Careers clinic

18th July 2008 at 01:00
If you've got a problem, you know who to call - our experts. John Howson and Sara Bubb offer advice every week

If you've got a problem, you know who to call - our experts. John Howson and Sara Bubb offer advice every week

Q: I am a qualified secondary teacher with six years' experience. I took a five-year career break to bring up children, and I now want to return to teaching, but in primaries. How can I do this? Secondary to primary conversion courses no longer exist and I'm only eligible to join the secondary Returning to Teach programme. I think there should be more help for teachers to make this change.

A: Although there is a recruitment problem in some parts of the secondary sector, the primary sector is over-supplied with teachers. However, that is predicted to change from about 2012 if the expected surge in pupil numbers happens.

Schools are likely to start by employing the large number of primary trained teachers not working in the sector before looking to those who have no experience. Obviously, more challenging schools and those in high- cost areas will be the first to experience any problems with staffing.

Technically, your PGCE allows you to teach anything to anyone but schools require experience and appropriate training: so there is a Catch-22. You could look for a teaching assistant post to gain experience in the primary sector and then try applying once you understand the context of class- based as opposed to subject-based teaching. You do not say what curriculum area you taught in secondary schools. You will have more luck if it was in maths or sciences other than biology, and frankly little joy if it was a humanities subject.

If you are in an area with one of the few remaining middle schools, they offer a bridge between the primary and secondary sectors. Otherwise consider special education, home education tutoring services or supply teaching, but do not expect the transfer to be easy. Refresher training is a good idea too.

Q: Should an Advanced Skills Teacher (AST) be on the new Teaching and Learning Responsibility (TRL) structure? Some say yes, others say it is up to the school.

A: There is a separate pay spine for ASTs. As TLRs can only be paid to classroom teachers and ASTs are not defined as classroom teachers, it looks like they should be ineligible for a TLR. Their duties are specified in paragraphs 66.1 and 66.2 of the current School Teachers' Pay and Conditions Document 2007.

The definition of a classroom teacher is a qualified teacher who is not a member of the leadership group or an AST or Excellent Teacher (ET).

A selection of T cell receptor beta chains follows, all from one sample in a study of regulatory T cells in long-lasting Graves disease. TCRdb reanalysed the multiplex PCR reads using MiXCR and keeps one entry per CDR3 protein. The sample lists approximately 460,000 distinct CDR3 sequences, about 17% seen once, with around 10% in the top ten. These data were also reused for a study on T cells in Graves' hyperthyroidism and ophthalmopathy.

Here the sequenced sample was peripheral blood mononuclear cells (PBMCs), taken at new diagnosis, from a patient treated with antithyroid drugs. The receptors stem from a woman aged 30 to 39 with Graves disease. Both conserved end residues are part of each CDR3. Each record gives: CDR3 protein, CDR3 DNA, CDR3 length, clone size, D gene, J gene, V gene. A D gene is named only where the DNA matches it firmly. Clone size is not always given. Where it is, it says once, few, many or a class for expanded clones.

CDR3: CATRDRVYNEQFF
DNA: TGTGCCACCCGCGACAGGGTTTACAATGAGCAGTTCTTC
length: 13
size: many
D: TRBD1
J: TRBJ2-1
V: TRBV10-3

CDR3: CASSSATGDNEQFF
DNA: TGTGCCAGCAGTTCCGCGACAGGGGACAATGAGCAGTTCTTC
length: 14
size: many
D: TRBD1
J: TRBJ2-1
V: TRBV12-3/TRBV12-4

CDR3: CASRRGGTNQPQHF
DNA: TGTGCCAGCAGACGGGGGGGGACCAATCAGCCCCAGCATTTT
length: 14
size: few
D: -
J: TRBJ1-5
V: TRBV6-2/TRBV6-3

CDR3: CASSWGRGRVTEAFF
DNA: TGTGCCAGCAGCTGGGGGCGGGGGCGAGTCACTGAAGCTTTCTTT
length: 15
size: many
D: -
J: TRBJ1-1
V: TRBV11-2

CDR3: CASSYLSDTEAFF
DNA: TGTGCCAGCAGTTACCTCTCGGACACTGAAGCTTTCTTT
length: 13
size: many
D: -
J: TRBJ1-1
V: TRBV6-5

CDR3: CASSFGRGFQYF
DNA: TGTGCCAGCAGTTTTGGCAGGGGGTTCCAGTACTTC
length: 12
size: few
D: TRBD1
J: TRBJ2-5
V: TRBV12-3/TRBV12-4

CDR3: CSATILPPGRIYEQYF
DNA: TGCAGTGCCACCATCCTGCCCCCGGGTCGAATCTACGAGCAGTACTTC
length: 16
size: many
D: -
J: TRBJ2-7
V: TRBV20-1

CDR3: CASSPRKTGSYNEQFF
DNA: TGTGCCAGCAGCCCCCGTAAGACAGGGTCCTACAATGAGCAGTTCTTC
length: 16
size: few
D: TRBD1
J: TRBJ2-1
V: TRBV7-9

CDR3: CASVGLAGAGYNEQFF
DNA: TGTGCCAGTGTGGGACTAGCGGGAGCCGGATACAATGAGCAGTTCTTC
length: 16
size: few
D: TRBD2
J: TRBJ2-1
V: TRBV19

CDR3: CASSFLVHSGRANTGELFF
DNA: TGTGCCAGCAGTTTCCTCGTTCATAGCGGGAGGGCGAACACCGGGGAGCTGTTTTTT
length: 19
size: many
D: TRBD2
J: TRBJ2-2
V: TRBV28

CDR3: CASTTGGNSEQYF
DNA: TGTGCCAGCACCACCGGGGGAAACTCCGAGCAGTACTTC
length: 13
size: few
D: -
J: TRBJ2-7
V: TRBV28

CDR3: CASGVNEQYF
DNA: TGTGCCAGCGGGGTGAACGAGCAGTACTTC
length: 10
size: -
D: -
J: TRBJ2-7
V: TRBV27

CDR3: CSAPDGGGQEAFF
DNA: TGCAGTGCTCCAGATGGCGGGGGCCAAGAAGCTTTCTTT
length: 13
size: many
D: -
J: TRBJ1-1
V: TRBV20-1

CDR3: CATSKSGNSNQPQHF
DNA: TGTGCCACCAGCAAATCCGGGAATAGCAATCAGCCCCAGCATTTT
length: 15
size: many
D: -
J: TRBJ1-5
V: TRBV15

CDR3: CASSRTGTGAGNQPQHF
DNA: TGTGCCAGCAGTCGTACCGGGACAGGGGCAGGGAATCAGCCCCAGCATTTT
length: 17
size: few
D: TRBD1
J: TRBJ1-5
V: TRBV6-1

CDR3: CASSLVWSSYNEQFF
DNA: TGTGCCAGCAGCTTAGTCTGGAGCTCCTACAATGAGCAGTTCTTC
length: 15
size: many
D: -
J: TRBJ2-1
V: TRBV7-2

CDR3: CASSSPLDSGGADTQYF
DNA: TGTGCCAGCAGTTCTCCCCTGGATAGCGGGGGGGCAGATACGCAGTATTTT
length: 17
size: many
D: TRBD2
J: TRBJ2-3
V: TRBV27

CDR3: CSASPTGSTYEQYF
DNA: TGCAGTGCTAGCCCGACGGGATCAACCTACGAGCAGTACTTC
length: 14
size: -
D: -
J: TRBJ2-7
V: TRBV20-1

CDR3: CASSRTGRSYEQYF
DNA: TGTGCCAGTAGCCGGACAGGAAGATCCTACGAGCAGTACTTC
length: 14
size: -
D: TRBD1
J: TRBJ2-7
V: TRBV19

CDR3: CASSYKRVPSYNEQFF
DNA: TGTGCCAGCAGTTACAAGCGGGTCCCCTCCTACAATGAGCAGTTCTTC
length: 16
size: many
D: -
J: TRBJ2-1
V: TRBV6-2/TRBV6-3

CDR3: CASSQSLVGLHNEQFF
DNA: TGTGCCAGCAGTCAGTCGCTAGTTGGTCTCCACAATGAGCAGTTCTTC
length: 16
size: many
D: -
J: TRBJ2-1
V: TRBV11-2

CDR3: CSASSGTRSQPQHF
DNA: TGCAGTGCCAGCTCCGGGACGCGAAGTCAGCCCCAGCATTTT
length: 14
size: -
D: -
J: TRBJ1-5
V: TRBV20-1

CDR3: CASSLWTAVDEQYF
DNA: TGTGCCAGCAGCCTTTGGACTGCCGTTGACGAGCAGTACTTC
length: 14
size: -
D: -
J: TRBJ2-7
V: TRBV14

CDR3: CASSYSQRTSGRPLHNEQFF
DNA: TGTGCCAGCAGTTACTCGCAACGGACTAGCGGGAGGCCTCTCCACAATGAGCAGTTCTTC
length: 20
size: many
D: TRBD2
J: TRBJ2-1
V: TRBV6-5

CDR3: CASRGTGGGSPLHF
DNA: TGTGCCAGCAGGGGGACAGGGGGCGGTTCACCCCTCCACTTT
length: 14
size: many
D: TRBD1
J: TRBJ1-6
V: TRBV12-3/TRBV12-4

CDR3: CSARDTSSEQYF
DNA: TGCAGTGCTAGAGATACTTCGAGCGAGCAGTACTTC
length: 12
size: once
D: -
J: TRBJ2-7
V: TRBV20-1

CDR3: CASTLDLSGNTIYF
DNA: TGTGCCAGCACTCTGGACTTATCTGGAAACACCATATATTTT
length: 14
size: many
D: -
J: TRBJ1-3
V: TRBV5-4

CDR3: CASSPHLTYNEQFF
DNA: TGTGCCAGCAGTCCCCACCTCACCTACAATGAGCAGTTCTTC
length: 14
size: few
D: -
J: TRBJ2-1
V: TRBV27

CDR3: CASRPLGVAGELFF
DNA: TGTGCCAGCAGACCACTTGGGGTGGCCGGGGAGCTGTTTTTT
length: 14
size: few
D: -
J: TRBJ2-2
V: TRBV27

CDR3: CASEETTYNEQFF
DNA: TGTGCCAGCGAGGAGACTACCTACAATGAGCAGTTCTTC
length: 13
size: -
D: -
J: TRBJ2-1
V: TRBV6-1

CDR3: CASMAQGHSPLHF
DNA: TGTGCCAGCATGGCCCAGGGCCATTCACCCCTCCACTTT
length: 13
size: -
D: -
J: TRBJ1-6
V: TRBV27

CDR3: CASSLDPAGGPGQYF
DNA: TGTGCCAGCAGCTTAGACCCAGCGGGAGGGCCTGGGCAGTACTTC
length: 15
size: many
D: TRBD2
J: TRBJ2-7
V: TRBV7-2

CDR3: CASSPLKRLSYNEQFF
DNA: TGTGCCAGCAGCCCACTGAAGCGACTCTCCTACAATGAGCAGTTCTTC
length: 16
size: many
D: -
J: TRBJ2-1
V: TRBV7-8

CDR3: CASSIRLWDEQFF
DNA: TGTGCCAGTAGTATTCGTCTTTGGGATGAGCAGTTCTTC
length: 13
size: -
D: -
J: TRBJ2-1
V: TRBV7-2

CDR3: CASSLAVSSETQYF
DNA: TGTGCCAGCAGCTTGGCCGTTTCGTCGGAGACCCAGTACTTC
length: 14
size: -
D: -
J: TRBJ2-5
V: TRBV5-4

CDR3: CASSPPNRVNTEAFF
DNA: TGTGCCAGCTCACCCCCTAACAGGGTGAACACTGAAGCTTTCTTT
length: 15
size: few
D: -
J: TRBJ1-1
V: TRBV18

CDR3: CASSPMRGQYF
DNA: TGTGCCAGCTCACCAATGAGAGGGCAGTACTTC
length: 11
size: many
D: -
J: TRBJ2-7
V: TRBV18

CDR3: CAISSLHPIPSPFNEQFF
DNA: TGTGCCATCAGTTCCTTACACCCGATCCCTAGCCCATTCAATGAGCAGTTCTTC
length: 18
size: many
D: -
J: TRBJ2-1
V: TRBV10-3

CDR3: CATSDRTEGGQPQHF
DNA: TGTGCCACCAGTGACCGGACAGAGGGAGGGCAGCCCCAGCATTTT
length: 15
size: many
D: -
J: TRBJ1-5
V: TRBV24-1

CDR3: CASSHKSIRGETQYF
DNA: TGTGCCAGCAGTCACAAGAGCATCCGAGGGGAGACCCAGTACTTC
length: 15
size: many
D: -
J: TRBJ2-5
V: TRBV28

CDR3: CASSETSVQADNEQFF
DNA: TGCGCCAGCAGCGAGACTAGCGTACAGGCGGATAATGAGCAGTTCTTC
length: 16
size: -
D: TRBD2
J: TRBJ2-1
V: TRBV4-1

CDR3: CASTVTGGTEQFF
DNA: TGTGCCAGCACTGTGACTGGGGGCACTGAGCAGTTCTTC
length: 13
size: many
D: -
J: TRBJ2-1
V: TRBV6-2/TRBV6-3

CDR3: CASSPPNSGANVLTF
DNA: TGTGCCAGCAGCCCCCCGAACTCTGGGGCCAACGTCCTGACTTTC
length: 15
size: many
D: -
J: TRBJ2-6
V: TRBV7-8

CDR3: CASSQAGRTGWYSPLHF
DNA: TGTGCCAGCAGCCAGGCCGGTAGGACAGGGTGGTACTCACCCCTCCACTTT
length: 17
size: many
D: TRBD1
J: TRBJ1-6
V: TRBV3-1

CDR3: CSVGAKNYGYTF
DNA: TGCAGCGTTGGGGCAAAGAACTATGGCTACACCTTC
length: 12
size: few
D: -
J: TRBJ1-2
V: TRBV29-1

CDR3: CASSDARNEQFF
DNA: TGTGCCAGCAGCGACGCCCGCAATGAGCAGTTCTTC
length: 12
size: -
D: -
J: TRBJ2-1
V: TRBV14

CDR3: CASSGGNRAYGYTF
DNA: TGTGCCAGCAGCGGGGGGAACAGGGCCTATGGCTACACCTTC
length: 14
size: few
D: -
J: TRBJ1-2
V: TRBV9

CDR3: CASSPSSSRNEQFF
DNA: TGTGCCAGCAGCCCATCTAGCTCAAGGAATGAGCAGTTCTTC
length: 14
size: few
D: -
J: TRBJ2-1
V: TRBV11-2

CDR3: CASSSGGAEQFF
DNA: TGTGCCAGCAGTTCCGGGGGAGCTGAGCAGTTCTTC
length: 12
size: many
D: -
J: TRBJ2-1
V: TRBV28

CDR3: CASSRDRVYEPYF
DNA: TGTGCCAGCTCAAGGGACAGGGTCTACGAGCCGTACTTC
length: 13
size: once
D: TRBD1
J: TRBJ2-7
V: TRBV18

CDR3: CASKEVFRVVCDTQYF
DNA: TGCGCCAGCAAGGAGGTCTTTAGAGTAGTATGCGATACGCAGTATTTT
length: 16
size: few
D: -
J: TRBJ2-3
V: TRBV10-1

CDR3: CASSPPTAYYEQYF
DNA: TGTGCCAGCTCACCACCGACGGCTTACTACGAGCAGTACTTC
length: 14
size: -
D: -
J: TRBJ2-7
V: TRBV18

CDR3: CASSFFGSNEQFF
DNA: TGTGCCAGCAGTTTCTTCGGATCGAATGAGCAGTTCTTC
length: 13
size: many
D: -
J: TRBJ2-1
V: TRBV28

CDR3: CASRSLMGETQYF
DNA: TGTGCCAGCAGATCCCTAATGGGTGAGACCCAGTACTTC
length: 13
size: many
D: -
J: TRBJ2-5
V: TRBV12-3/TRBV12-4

For more information see page 24 of the document or visit www.teachernet.gov.ukprofessionaldevelopmentastpay

JOHN HOWSON

John Howson worked as a secondary school teacher in London for seven years before moving into teacher training. He is now a recruitment analyst and visiting professor of education at Oxford Brookes University.

Q: I have just been offered a job as an English teacher in outer London. I have an MA in educational studies but I was surprised to find that I will be paid at the beginning of the main scale (pound;24,000). If postgraduate degrees don't count, why are teachers encouraged to do them? I also taught English as a second language for 10 weeks and spent a year as a part-time teaching assistant. At 30, I find it strange that I'm paid the same as a 22-year-old with no life or work experience.

A: If that's your school's decision there's nothing you can do about it, unless when you accepted the job you did so "subject to satisfactory contract", in which case you could pull out. But I don't think the decision is unfair or unreasonable because higher qualifications have never been linked to extra pay in this country. Your MA may be a bonus when applying for promotion. You don't have a significant amount of relevant experience and certainly your age is irrelevant.

Don't get hung up about this. I'm sure you didn't come into teaching for the money. You haven't been treated unfairly so divert your energy into preparing well so that you have a fantastic induction year.

If you can show that you've made a significant impact to pupils and the life of the school you may be able to negotiate a jump of two points rather than the usual one in September 2009 - but it will be up to you to ask for and justify the acceleration.

Q: I have a permanent job starting in September but I'm due to have a baby in the middle of January. Am I right in thinking that if I don't complete a whole term in school then it will not count towards my NQT year? I'm also under the impression that if I start induction, it needs to be finished within five years.

A: Congratulations on your pregnancy. All is fine as far as induction goes. Just start as you would anyway and when you're back from maternity leave you'll just continue your induction year, which needs to be 189 days in total. You have to start induction if you have a post lasting at least a term: it's not optional. The rule about having to complete induction within five years of starting has been lifted so you don't need to worry about that either. But do look after yourself - growing a baby is quite a drain.

SARA BUBB

Sara Bubb was a primary teacher before becoming a teacher trainer. She is now an education consultant, lectures at the Institute of Education in London and has written extensively on induction and professional development.

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